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Office of Community Colleges

Update on Common Course Curriculum Alignment Initiative

We continue to make progress with curriculum alignment for all Associate of Applied Science degrees and technical certificate programs.  To date, 16 Common Course Libraries have been completed. 

Most recently, in the 30-day review process ending March 4, the Board approved the library for the A.A.S. in Nursing.  This library has also been approved by the Tennessee Board of Nursing and received a very positive review. 

With approval of the revised framework for the A.A.S. in General Technology by the Board in the most recent 30-day review. The moratorium now can be lifted once institutional approval is granted by the curriculum committee. The newly defined A.A.S. in General Technology will enable community colleges to better serve the unique needs of students and regional employers.

All health related programs are involved in the alignment process with the goal of having these libraries established by the end of spring semester.  Approximately half of the programs related to advanced manufacturing are in progress.  The goal is to complete these Libraries by the end of 2016.

An established library may serve to align three or more degrees, numerous concentrations, and a wide variety of technical certificates.  When one considers that all 13 community colleges may have to submit multiple proposals to accomplish the alignment for each program, the scope of this initiative can be imagined. Of the approximately 790 programs on the combined Academic Program Inventory for all TBR community colleges, 590 programs have been impacted thus far.  Note, that the word was “impacted.”  In most cases, the institution has not yet made revisions to existing programs.

Projected timeline for system-wide implementation

Twelve completed libraries were distributed to chief academic officers of the  community colleges in October 2015, with anticipation of implementation for fall 2016. During 2016, we anticipate the completion of approximately 40 additional libraries be implemented in either fall 2017 or 2018, depending on transition factors, including accreditation cycles. In 2017 or early 2018, we hope to have the libraries completed, but it will take another year or more to implement those final libraries.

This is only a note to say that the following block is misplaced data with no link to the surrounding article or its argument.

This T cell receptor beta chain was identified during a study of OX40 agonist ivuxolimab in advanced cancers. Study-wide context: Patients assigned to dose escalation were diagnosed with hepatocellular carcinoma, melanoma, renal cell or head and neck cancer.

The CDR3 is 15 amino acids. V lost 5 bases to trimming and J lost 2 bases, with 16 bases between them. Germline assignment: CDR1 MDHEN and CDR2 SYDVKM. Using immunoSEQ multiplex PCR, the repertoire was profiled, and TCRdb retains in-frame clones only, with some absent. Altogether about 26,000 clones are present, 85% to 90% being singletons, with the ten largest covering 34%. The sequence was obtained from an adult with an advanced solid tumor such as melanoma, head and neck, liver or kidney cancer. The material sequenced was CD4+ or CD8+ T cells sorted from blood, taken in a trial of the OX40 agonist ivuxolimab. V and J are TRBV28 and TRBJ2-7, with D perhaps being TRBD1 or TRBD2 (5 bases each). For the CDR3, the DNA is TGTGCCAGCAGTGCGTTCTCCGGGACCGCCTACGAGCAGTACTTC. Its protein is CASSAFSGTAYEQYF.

Once the library is established and approved by the Board, each institution must develop their programs within the established framework to meet workforce needs.  Each revised or new academic program must go through the institution’s curriculum review and approval process and meet the timeline for having all courses entered into BANNER and the Catalog to begin registration in April for the following fall semester.

It is important to remember that this is not just a one-time and done initiative.  Instead, it is a continuous improvement process.  Libraries will be reviewed routinely and updated as needed, based upon the recommendations of faculty serving on the Statewide Curriculum Committees for each discipline.

Curriculum management software to support curriculum alignment

As you might imagine, to establish and maintain alignment for the system—not just for the AAS and technical certificate programs, but also for TTPs and smooth transfer for university programs—we need a software to manage the course inventory and approval processes for the future.

The RFP process for identifying an appropriate software was completed during fall semester 2015.  On Jan. 28, the Chancellor signed a contract with DIGARC, Inc. for the use of their Curriculog software to manage the curriculum approval process and Acalog software that will serve as a system-wide catalog to define all courses delivered at TBR institutions.

Digarc staff will begin work with TBR staff and representatives from our institutions in mid-April, with training scheduled to begin in May 2016.  Digarc will provide regional face-to-face training sessions and frequent webinars throughout this year.  We anticipate to have the system implemented at all institutions by the end of this year.